For total international transport performance the highest increase was in Greece (+32.4 %) followed by Latvia (+17.9 %), Estonia (+17.7 %) , Croatia (+13.4 %) and Lithuania (+12.2 %). Substantial growth was also registered in Turkey (+37.5 %), North Macedonia (+20.1 %) and Montenegro (+10.6 %). By contrast, Hungary registered the largest decrease (-9.4 %), followed by Romania (-6.7 %), France (-6.4 %) and Spain (-6.1 %).
Regarding transit transport, the highest rise was observed in Latvia (+44.3 %), Sweden (+36.9 %) and the Netherlands (+27.9 %) while the largest decrease was registered by Greece and Portugal (no transit reported in 2018 in both countries), followed by Hungary (-40.9 %). Substantial growth was also registered in Turkey (+101.3 %) and a large decrease in Montenegro (-54.9 %).
Rail freight transport by type of transport (national, international loadings/unloadings and transit) in tonnes are shown in Figure 6 and Table 2. The picture for tonnes is quite similar to tonne-kilometres. In 2018, 99 % of goods in tonnes concerned national transport in the United Kingdom but only 3 % in Greece and in Latvia. The Netherlands registered a share of 59 % of international loadings. By contrast, Ireland does not have international loadings and the United Kingdom had less than 1 % of international loadings in 2018. The registered shares of international unloadings in 2018 are the highest in Latvia (82 %), among all countries, while Ireland does not have international unloadings. In 2018, transit represented 74 % of goods transported by rail in Denmark.
At national level, the biggest increase between 2017 and 2018 was registered in Bulgaria (+39.0 %). By contrast, the highest decrease was observed in Greece (-80.3 %). When looking at international transport, Croatia registered the highest increase (+26.9 %), while France (-8.3 %) observed the largest decrease.
Source data for tables and graphs
The figures presented in this article have been extracted from the Eurostat rail transport database. They include data on national, international and transit transport of the Member States, EFTA and Candidate countries, collected according to the Regulation (EU) No 2018/643 recast of Regulation (EU) No 2016/2032. There is no railway in Cyprus and Malta. The various elements present data collected under the detailed reporting system, meaning that data include only main undertakings which are defined as follows:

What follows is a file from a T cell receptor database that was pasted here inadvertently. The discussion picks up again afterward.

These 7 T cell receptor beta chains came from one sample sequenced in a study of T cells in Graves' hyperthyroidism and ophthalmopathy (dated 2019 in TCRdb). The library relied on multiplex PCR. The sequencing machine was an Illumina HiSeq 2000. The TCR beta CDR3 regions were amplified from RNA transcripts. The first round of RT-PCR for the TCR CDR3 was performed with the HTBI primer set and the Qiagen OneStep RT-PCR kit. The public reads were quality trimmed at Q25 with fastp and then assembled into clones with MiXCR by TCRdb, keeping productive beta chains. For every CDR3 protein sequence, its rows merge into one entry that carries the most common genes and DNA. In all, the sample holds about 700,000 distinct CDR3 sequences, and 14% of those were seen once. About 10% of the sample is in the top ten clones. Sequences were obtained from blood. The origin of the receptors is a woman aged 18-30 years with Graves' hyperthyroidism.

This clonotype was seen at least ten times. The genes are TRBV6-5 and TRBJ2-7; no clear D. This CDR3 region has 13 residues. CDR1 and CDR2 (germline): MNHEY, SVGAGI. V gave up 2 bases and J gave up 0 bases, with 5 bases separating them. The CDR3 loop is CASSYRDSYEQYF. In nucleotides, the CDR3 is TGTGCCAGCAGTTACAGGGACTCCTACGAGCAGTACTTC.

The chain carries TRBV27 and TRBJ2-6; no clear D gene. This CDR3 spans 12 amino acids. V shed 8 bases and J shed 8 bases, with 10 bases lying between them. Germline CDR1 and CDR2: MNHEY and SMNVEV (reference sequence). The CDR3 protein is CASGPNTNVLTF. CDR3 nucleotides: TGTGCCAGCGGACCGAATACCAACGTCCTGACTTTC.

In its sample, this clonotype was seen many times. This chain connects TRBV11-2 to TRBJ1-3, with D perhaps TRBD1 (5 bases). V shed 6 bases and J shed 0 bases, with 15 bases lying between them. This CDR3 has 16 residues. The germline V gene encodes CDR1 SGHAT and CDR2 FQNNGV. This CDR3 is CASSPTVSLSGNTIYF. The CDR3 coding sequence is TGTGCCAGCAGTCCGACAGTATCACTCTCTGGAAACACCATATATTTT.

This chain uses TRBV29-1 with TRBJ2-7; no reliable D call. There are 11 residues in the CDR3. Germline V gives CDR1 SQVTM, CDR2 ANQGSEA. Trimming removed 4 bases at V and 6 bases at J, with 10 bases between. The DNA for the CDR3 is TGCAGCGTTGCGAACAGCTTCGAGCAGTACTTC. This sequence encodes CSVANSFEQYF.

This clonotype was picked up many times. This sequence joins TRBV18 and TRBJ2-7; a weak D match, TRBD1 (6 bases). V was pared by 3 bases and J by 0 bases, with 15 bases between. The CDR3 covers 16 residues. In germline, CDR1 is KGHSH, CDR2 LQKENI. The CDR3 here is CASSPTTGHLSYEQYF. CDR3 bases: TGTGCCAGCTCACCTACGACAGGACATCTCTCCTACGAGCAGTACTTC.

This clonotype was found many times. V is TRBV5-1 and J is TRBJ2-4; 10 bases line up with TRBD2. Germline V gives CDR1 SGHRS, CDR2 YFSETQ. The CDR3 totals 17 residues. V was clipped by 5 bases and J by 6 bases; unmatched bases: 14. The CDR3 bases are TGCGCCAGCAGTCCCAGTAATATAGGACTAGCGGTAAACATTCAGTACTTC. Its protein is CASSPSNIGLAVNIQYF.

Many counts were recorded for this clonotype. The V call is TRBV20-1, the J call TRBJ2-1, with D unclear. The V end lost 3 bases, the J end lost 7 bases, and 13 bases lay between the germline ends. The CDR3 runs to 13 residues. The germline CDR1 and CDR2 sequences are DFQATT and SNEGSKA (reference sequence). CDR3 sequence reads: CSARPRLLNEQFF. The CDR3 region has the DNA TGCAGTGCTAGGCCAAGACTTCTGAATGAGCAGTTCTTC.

- Until 2015: undertakings with a total transport performance greater than 500 million tonne-km or 200 million passenger-km.
- From 2016: undertakings with a total volume of goods transport of at least 200 million tonne-km or at least 500 000 tonnes or o total volume of passengers transport of at least 100 million passenger-km.
Railway undertakings which are below the thresholds may be included for some countries. Basic results and derived indicators (such as growth rates and shares in % of total) in the tables are rounded. However, the figures are based on the non-rounded original data. As a result, the sum of shares in % of total, as shown in the tables, is not necessarily equal to 100 %. Explanatory notes for countries are available in the metadata on the Eurostat website. Symbols
|0||actual zero or very negligible transport|
- Transport, see:
- Railway transport (t_rail)
- Goods transport by rail (ttr00006)
- Transport, see:
- Railway transport (rail)
- Railway transport measurement - Goods (rail_go)
- Historical data (1982-2002) (rail_go_h)